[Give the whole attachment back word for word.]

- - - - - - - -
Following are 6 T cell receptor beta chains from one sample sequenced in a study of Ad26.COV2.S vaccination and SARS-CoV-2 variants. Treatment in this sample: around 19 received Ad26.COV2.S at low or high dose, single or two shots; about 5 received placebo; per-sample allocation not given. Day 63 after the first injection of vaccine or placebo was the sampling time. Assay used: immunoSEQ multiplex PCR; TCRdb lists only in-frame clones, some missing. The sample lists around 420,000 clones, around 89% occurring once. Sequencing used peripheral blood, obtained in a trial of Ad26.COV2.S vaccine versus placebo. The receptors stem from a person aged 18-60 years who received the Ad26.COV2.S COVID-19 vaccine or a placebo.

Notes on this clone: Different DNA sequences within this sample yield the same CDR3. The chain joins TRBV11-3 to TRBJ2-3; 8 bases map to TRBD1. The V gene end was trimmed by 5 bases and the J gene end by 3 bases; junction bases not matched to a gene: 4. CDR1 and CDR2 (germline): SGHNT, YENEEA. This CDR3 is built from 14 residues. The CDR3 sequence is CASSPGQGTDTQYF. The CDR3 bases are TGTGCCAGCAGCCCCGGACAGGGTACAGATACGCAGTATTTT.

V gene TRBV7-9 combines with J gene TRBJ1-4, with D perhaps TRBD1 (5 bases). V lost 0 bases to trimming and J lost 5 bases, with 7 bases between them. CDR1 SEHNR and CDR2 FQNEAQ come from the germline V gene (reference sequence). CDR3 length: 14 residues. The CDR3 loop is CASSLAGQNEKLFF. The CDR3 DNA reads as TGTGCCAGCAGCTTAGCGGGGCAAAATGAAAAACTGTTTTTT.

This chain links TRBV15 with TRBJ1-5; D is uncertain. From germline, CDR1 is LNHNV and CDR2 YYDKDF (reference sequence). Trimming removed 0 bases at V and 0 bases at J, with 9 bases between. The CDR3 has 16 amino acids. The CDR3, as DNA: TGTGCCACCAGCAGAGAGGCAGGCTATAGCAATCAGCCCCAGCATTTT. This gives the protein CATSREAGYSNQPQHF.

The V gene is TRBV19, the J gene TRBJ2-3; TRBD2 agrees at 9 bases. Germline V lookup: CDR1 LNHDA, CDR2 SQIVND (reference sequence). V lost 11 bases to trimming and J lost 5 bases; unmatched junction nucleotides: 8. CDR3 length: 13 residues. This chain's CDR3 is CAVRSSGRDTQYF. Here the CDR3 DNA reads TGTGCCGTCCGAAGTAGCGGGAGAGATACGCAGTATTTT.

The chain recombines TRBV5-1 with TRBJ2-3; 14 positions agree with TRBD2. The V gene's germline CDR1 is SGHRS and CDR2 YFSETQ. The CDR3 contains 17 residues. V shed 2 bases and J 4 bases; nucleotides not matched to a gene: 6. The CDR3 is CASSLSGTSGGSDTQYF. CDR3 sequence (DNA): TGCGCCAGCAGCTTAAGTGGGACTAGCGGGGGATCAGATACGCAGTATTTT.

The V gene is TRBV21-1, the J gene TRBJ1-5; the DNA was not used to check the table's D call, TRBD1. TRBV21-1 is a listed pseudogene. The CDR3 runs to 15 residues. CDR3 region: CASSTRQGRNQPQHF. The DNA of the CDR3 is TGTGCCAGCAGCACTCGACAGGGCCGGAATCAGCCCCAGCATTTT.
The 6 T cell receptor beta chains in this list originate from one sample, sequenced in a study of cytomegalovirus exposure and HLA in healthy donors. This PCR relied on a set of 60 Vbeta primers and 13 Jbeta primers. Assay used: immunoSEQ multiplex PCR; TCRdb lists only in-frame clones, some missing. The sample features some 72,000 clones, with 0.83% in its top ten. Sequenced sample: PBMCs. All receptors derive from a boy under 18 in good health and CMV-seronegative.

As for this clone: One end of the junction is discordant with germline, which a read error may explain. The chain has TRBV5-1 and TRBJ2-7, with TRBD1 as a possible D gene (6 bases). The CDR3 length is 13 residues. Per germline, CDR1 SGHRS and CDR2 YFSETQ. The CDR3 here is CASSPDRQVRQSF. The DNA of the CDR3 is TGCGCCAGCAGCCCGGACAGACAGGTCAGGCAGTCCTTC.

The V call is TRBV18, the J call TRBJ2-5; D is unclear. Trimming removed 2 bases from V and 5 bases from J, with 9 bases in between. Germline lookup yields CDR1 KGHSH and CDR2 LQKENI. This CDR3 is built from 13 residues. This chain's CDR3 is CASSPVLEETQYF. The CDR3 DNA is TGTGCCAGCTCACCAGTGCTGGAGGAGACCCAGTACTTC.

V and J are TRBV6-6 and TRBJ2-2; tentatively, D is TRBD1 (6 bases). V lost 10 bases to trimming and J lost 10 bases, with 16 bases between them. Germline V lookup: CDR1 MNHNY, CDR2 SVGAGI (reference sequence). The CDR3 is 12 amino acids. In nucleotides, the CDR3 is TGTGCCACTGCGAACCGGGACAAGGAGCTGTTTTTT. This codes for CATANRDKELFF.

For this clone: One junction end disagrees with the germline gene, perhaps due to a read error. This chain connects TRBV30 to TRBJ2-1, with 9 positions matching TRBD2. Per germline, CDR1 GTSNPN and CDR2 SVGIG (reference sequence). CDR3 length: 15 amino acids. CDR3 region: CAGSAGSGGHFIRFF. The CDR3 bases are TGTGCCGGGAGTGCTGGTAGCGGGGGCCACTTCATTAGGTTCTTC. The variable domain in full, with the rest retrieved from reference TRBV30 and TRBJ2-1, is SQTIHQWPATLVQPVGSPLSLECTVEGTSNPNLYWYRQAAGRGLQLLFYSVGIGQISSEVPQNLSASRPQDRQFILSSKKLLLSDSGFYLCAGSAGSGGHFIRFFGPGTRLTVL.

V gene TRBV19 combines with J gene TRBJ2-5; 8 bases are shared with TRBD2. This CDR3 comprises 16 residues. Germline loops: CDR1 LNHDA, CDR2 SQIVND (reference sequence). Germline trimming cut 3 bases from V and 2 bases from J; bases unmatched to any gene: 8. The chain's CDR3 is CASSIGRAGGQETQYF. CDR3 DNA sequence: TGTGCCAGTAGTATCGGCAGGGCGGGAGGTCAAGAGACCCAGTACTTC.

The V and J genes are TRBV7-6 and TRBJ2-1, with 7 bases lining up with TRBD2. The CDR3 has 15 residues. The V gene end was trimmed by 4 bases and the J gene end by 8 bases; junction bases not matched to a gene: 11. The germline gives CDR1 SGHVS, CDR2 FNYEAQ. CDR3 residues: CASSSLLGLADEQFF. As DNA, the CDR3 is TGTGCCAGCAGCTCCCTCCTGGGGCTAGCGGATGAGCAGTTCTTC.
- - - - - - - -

Following are 6 T cell receptor beta chains from one sample sequenced in a study of Ad26.COV2.S vaccination and SARS-CoV-2 variants. Treatment in this sample: around 19 received Ad26.COV2.S at low or high dose, single or two shots; about 5 received placebo; per-sample allocation not given. Day 63 after the first injection of vaccine or placebo was the sampling time. Assay used: immunoSEQ multiplex PCR; TCRdb lists only in-frame clones, some missing. The sample lists around 420,000 clones, around 89% occurring once. Sequencing used peripheral blood, obtained in a trial of Ad26.COV2.S vaccine versus placebo. The receptors stem from a person aged 18-60 years who received the Ad26.COV2.S COVID-19 vaccine or a placebo.

Notes on this clone: Different DNA sequences within this sample yield the same CDR3. The chain joins TRBV11-3 to TRBJ2-3; 8 bases map to TRBD1. The V gene end was trimmed by 5 bases and the J gene end by 3 bases; junction bases not matched to a gene: 4. CDR1 and CDR2 (germline): SGHNT, YENEEA. This CDR3 is built from 14 residues. The CDR3 sequence is CASSPGQGTDTQYF. The CDR3 bases are TGTGCCAGCAGCCCCGGACAGGGTACAGATACGCAGTATTTT.

V gene TRBV7-9 combines with J gene TRBJ1-4, with D perhaps TRBD1 (5 bases). V lost 0 bases to trimming and J lost 5 bases, with 7 bases between them. CDR1 SEHNR and CDR2 FQNEAQ come from the germline V gene (reference sequence). CDR3 length: 14 residues. The CDR3 loop is CASSLAGQNEKLFF. The CDR3 DNA reads as TGTGCCAGCAGCTTAGCGGGGCAAAATGAAAAACTGTTTTTT.

This chain links TRBV15 with TRBJ1-5; D is uncertain. From germline, CDR1 is LNHNV and CDR2 YYDKDF (reference sequence). Trimming removed 0 bases at V and 0 bases at J, with 9 bases between. The CDR3 has 16 amino acids. The CDR3, as DNA: TGTGCCACCAGCAGAGAGGCAGGCTATAGCAATCAGCCCCAGCATTTT. This gives the protein CATSREAGYSNQPQHF.

The V gene is TRBV19, the J gene TRBJ2-3; TRBD2 agrees at 9 bases. Germline V lookup: CDR1 LNHDA, CDR2 SQIVND (reference sequence). V lost 11 bases to trimming and J lost 5 bases; unmatched junction nucleotides: 8. CDR3 length: 13 residues. This chain's CDR3 is CAVRSSGRDTQYF. Here the CDR3 DNA reads TGTGCCGTCCGAAGTAGCGGGAGAGATACGCAGTATTTT.

The chain recombines TRBV5-1 with TRBJ2-3; 14 positions agree with TRBD2. The V gene's germline CDR1 is SGHRS and CDR2 YFSETQ. The CDR3 contains 17 residues. V shed 2 bases and J 4 bases; nucleotides not matched to a gene: 6. The CDR3 is CASSLSGTSGGSDTQYF. CDR3 sequence (DNA): TGCGCCAGCAGCTTAAGTGGGACTAGCGGGGGATCAGATACGCAGTATTTT.

The V gene is TRBV21-1, the J gene TRBJ1-5; the DNA was not used to check the table's D call, TRBD1. TRBV21-1 is a listed pseudogene. The CDR3 runs to 15 residues. CDR3 region: CASSTRQGRNQPQHF. The DNA of the CDR3 is TGTGCCAGCAGCACTCGACAGGGCCGGAATCAGCCCCAGCATTTT.
The 6 T cell receptor beta chains in this list originate from one sample, sequenced in a study of cytomegalovirus exposure and HLA in healthy donors. This PCR relied on a set of 60 Vbeta primers and 13 Jbeta primers. Assay used: immunoSEQ multiplex PCR; TCRdb lists only in-frame clones, some missing. The sample features some 72,000 clones, with 0.83% in its top ten. Sequenced sample: PBMCs. All receptors derive from a boy under 18 in good health and CMV-seronegative.

As for this clone: One end of the junction is discordant with germline, which a read error may explain. The chain has TRBV5-1 and TRBJ2-7, with TRBD1 as a possible D gene (6 bases). The CDR3 length is 13 residues. Per germline, CDR1 SGHRS and CDR2 YFSETQ. The CDR3 here is CASSPDRQVRQSF. The DNA of the CDR3 is TGCGCCAGCAGCCCGGACAGACAGGTCAGGCAGTCCTTC.

The V call is TRBV18, the J call TRBJ2-5; D is unclear. Trimming removed 2 bases from V and 5 bases from J, with 9 bases in between. Germline lookup yields CDR1 KGHSH and CDR2 LQKENI. This CDR3 is built from 13 residues. This chain's CDR3 is CASSPVLEETQYF. The CDR3 DNA is TGTGCCAGCTCACCAGTGCTGGAGGAGACCCAGTACTTC.

V and J are TRBV6-6 and TRBJ2-2; tentatively, D is TRBD1 (6 bases). V lost 10 bases to trimming and J lost 10 bases, with 16 bases between them. Germline V lookup: CDR1 MNHNY, CDR2 SVGAGI (reference sequence). The CDR3 is 12 amino acids. In nucleotides, the CDR3 is TGTGCCACTGCGAACCGGGACAAGGAGCTGTTTTTT. This codes for CATANRDKELFF.

For this clone: One junction end disagrees with the germline gene, perhaps due to a read error. This chain connects TRBV30 to TRBJ2-1, with 9 positions matching TRBD2. Per germline, CDR1 GTSNPN and CDR2 SVGIG (reference sequence). CDR3 length: 15 amino acids. CDR3 region: CAGSAGSGGHFIRFF. The CDR3 bases are TGTGCCGGGAGTGCTGGTAGCGGGGGCCACTTCATTAGGTTCTTC. The variable domain in full, with the rest retrieved from reference TRBV30 and TRBJ2-1, is SQTIHQWPATLVQPVGSPLSLECTVEGTSNPNLYWYRQAAGRGLQLLFYSVGIGQISSEVPQNLSASRPQDRQFILSSKKLLLSDSGFYLCAGSAGSGGHFIRFFGPGTRLTVL.

V gene TRBV19 combines with J gene TRBJ2-5; 8 bases are shared with TRBD2. This CDR3 comprises 16 residues. Germline loops: CDR1 LNHDA, CDR2 SQIVND (reference sequence). Germline trimming cut 3 bases from V and 2 bases from J; bases unmatched to any gene: 8. The chain's CDR3 is CASSIGRAGGQETQYF. CDR3 DNA sequence: TGTGCCAGTAGTATCGGCAGGGCGGGAGGTCAAGAGACCCAGTACTTC.

The V and J genes are TRBV7-6 and TRBJ2-1, with 7 bases lining up with TRBD2. The CDR3 has 15 residues. The V gene end was trimmed by 4 bases and the J gene end by 8 bases; junction bases not matched to a gene: 11. The germline gives CDR1 SGHVS, CDR2 FNYEAQ. CDR3 residues: CASSSLLGLADEQFF. As DNA, the CDR3 is TGTGCCAGCAGCTCCCTCCTGGGGCTAGCGGATGAGCAGTTCTTC.